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Jed Boal reporting Sixty-six years ago today, Japanese bombers attacked Pearl Harbor, Hawaii, thrusting the United States into World War II.
Twenty-one Utah men died in that attack; two posthumously received the Medal of Honor. Remaining survivors still gather each year to honor their fallen comrades, but today's ceremony could be last of its kind.
In 1941, these men were at Pearl Harbor when the Japanese attacked at 7:55 a.m. The bell tolls for each of the 21 Utahns killed that day.
Five of the seven active members in the Utah chapter honored those who gave their lives that day.
"There was all kinds of commotion going on. There was a big fireball in the navy yard," explained Pearl Harbor survivor Marion Kesler.
Kesler is from Taylorsville and was on the deck of the USS Hulbert when he saw the first wave of bombers sweep in. Images remain vivid in his mind. Below deck, other troops ate breakfast. He saw the USS Arizona capsize with more than 1,000 men on board. "We want to keep it so it doesn't drop out of the pages of history," Kesler said.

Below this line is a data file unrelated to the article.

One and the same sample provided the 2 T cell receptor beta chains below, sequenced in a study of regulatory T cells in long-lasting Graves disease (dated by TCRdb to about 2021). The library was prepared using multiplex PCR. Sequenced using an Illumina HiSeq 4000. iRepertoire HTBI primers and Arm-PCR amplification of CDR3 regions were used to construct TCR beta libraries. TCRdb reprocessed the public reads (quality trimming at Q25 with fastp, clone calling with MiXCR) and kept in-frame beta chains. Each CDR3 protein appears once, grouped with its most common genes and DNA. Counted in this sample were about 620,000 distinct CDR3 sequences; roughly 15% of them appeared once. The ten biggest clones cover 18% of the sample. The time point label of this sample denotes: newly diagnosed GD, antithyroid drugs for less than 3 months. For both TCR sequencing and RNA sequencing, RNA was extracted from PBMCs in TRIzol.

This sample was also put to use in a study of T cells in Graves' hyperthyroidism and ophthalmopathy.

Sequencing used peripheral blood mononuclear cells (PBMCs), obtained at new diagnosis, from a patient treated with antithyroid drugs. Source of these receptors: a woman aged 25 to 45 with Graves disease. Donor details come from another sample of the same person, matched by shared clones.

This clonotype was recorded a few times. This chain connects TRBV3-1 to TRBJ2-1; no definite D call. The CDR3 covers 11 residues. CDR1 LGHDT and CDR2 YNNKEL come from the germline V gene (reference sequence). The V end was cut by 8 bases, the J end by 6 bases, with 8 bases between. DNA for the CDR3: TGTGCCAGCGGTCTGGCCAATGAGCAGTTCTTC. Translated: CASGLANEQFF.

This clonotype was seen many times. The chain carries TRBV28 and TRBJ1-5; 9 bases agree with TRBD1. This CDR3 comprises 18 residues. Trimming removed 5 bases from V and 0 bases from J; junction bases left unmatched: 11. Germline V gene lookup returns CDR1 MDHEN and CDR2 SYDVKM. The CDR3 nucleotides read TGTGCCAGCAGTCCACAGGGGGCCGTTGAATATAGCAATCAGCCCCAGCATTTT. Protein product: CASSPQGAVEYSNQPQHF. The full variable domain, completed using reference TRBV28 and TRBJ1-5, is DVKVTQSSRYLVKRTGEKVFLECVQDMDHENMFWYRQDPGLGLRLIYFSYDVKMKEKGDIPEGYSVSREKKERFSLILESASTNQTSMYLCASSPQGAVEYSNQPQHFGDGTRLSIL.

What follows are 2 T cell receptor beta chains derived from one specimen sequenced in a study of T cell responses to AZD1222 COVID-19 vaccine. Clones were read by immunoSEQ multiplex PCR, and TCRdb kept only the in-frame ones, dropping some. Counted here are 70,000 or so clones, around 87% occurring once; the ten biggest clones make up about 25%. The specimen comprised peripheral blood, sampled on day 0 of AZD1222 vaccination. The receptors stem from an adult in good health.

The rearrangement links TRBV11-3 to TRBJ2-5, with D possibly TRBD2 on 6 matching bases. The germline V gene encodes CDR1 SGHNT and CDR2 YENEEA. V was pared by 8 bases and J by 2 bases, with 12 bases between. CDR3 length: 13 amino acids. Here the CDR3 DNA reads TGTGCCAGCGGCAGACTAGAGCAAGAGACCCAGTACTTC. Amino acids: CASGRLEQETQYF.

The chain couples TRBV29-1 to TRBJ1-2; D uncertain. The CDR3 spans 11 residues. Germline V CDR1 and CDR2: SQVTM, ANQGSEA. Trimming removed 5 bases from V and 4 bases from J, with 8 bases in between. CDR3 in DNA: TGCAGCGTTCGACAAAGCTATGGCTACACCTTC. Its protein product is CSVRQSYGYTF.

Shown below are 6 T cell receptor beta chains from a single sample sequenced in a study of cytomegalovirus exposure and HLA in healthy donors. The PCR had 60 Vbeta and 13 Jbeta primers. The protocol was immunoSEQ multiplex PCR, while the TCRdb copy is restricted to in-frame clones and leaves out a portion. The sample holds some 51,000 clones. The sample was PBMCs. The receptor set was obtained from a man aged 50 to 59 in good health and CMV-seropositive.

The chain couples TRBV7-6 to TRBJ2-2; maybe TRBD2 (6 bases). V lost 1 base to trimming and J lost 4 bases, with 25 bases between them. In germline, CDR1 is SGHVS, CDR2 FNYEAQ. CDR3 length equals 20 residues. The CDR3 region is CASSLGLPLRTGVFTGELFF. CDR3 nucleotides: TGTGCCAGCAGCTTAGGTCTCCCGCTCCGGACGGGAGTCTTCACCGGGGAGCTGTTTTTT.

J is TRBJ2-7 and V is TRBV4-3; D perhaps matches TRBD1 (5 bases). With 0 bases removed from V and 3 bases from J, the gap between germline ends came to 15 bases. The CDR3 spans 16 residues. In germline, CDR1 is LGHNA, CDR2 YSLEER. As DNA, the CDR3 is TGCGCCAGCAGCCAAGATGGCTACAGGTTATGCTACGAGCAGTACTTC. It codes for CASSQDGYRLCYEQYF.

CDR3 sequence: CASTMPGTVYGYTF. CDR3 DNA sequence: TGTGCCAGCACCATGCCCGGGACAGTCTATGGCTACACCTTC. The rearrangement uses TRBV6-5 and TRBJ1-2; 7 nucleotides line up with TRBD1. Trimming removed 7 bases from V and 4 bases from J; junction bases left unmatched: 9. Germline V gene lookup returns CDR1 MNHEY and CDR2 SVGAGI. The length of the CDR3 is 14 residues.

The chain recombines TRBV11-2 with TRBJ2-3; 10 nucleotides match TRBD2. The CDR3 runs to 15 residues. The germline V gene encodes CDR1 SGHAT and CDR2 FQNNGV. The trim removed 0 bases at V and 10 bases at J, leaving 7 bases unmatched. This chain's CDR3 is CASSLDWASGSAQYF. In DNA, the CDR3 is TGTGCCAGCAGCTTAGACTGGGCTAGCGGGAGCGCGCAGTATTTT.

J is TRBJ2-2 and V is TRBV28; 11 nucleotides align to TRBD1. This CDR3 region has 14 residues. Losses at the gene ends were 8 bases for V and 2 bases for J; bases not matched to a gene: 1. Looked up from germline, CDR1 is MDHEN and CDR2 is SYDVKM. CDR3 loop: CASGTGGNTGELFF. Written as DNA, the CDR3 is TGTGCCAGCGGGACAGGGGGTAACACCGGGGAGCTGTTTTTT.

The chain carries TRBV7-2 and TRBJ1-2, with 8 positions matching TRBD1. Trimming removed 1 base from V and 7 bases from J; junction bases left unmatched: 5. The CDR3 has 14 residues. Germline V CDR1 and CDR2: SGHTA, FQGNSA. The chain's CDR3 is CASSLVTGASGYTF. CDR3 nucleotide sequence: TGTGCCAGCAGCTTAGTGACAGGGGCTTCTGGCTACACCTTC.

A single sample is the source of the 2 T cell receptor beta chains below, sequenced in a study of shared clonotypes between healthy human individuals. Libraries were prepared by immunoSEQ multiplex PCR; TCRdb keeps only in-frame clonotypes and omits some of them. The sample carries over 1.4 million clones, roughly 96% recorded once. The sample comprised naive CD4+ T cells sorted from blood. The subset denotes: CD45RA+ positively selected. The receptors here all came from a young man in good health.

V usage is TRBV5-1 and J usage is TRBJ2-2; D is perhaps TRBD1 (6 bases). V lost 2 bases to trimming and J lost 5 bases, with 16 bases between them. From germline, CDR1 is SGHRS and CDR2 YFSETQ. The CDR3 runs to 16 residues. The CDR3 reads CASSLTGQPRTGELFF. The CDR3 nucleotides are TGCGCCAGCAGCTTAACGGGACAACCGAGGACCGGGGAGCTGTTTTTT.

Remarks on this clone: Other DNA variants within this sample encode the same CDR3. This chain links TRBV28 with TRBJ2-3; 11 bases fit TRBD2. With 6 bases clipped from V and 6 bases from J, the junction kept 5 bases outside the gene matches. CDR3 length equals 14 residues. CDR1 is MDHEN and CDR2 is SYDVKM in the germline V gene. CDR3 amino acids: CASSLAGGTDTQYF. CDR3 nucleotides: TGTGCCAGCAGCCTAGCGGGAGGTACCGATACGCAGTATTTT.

Ken Potts was on the upper deck of the Arizona. The memories are so painful he cannot talk about the attack.
As their numbers dwindle, members feel it's time to disband all local chapters. So next year, Utah survivors will attend a national convention in Texas.
"We're happy to be here. Happy to see another Dec. 7 come by and be able to be here," Pearl Harbor survivor Larry Smethurst said.
Four Utah survivors died this year. Future ceremonies will never be the same.
While the Pearl Harbor Survivors' chapters will be disbanded, their sons and daughters will carry on the honors each year.